Interactions among 17 respiratory pathogens: a cross-sectional study using clinical and community surveillance data

Background: Co-circulating respiratory pathogens can interfere with or promote each other, leading to important effects on disease epidemiology. Estimating the magnitude of pathogen-pathogen interactions from clinical specimens is challenging because sampling from symptomatic individuals can create biased estimates.

Methods: We conducted an observational, cross-sectional study using samples collected by the Seattle Flu Study between 11 November 2018 and 20 August 2021. Samples that tested positive via RT-qPCR for at least one of 17 potential respiratory pathogens were included in this study. Semi-quantitative cycle threshold (Ct) values were used to measure pathogen load. Differences in pathogen load between monoinfected and coinfected samples were assessed using linear regression adjusting for age, season, and recruitment channel.

Results: 21,686 samples were positive for at least one potential pathogen. Most prevalent were rhinovirus (33·5%), Streptococcus pneumoniae ( SPn , 29·0%), SARS-CoV-2 (13.8%) and influenza A/H1N1 (9·6%). 140 potential pathogen pairs were included for analysis, and 56 (40%) pairs yielded significant Ct differences (p < 0.01) between monoinfected and co-infected samples. We observed no virus-virus pairs showing evidence of significant facilitating interactions, and found significant viral load decrease among 37 of 108 (34%) assessed pairs. Samples positive with SPn and a virus were consistently associated with increased SPn load.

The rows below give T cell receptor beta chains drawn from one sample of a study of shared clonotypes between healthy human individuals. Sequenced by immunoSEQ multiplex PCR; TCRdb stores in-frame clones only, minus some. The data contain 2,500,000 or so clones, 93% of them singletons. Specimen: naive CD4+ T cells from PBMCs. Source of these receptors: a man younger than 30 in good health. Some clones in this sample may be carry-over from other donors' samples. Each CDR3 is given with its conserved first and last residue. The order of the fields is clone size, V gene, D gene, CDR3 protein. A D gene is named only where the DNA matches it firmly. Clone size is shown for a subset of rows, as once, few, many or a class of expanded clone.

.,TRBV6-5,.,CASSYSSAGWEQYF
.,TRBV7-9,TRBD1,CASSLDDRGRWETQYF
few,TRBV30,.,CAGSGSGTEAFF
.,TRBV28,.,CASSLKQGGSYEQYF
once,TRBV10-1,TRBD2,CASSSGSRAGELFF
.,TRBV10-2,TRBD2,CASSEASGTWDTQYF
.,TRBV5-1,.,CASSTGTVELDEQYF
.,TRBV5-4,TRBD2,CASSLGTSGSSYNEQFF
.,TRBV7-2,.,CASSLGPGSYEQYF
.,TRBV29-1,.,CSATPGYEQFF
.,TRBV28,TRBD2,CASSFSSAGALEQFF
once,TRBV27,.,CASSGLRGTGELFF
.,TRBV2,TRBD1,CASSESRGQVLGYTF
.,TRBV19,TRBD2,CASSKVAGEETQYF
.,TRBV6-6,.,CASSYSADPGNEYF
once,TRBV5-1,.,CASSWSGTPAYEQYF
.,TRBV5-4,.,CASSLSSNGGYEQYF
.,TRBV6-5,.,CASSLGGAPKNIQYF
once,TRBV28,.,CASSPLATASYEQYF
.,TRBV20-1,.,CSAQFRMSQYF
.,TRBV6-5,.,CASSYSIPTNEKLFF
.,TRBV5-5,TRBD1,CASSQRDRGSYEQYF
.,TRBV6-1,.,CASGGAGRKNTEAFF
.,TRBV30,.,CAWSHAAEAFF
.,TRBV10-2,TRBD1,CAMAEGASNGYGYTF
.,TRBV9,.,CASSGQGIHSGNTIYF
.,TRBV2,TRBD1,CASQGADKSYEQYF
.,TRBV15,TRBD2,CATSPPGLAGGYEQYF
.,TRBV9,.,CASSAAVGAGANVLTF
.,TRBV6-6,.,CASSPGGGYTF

Conclusions: Viral load data can be used to overcome sampling bias in studies of pathogen-pathogen interactions. When applied to respiratory pathogens, we found evidence of viral- SPn facilitation and several examples of viral-viral interference. Multipathogen surveillance is a cost-efficient data collection approach, with added clinical and epidemiological informational value over single-pathogen testing, but requires careful analysis to mitigate selection bias.